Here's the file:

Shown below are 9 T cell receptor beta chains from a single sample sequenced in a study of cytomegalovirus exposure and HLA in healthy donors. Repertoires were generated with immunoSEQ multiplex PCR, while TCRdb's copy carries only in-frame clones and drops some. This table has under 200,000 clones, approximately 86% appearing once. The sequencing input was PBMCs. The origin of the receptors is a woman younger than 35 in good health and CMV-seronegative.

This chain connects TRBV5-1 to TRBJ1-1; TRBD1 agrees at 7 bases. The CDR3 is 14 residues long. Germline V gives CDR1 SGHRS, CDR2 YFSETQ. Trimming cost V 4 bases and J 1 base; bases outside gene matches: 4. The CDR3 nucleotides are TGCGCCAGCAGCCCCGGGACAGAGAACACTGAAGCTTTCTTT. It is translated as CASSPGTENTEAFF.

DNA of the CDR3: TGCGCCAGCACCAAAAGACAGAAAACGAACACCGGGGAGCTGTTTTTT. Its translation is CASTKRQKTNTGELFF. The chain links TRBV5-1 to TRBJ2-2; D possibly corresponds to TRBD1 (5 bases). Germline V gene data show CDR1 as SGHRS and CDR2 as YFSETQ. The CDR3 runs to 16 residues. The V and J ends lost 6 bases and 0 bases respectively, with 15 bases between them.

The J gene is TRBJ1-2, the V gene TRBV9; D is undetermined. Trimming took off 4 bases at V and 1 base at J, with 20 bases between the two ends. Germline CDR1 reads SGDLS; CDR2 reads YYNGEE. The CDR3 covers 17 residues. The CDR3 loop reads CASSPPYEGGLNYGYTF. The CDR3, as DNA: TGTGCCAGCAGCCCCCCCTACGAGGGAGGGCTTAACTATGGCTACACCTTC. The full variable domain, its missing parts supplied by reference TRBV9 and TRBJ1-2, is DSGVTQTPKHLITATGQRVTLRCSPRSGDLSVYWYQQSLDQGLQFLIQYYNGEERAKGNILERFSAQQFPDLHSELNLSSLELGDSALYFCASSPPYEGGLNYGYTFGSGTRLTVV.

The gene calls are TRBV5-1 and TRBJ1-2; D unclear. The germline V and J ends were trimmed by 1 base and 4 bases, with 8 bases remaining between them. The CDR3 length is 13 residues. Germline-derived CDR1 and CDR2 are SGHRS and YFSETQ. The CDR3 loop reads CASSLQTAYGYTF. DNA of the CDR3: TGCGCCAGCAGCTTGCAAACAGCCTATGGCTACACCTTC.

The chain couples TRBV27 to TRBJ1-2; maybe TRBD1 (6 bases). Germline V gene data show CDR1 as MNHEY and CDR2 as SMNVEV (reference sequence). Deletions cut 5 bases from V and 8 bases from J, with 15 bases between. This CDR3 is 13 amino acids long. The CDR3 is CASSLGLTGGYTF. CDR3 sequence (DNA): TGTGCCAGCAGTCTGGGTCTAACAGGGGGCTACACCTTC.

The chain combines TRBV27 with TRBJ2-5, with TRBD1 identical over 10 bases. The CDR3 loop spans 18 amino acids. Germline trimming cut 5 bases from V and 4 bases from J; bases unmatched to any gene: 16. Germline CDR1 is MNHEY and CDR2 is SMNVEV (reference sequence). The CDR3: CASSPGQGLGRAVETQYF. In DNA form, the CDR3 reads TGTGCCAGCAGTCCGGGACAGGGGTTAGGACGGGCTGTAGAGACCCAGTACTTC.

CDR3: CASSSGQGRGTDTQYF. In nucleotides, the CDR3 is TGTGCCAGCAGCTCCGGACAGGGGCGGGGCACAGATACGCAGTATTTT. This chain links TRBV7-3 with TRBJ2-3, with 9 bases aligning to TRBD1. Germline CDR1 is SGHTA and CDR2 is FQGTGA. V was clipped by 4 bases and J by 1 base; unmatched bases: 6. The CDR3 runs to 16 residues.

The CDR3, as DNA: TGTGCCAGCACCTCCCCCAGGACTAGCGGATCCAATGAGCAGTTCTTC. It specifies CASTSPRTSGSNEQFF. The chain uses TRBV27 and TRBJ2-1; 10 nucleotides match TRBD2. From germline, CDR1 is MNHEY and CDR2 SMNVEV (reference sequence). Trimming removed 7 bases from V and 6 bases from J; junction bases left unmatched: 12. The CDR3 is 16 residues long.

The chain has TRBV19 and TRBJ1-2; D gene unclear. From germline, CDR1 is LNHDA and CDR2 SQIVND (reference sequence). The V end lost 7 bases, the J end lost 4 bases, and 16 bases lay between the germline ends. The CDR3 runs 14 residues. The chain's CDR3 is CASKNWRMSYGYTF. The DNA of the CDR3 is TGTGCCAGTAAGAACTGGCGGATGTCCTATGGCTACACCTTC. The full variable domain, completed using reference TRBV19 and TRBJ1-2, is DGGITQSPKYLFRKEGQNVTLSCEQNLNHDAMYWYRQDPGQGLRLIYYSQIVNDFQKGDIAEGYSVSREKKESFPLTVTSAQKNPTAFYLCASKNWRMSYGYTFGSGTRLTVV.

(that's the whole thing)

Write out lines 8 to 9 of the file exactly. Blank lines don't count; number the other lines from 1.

CDR3: CASSSGQGRGTDTQYF. In nucleotides, the CDR3 is TGTGCCAGCAGCTCCGGACAGGGGCGGGGCACAGATACGCAGTATTTT. This chain links TRBV7-3 with TRBJ2-3, with 9 bases aligning to TRBD1. Germline CDR1 is SGHTA and CDR2 is FQGTGA. V was clipped by 4 bases and J by 1 base; unmatched bases: 6. The CDR3 runs to 16 residues.

The CDR3, as DNA: TGTGCCAGCACCTCCCCCAGGACTAGCGGATCCAATGAGCAGTTCTTC. It specifies CASTSPRTSGSNEQFF. The chain uses TRBV27 and TRBJ2-1; 10 nucleotides match TRBD2. From germline, CDR1 is MNHEY and CDR2 SMNVEV (reference sequence). Trimming removed 7 bases from V and 6 bases from J; junction bases left unmatched: 12. The CDR3 is 16 residues long.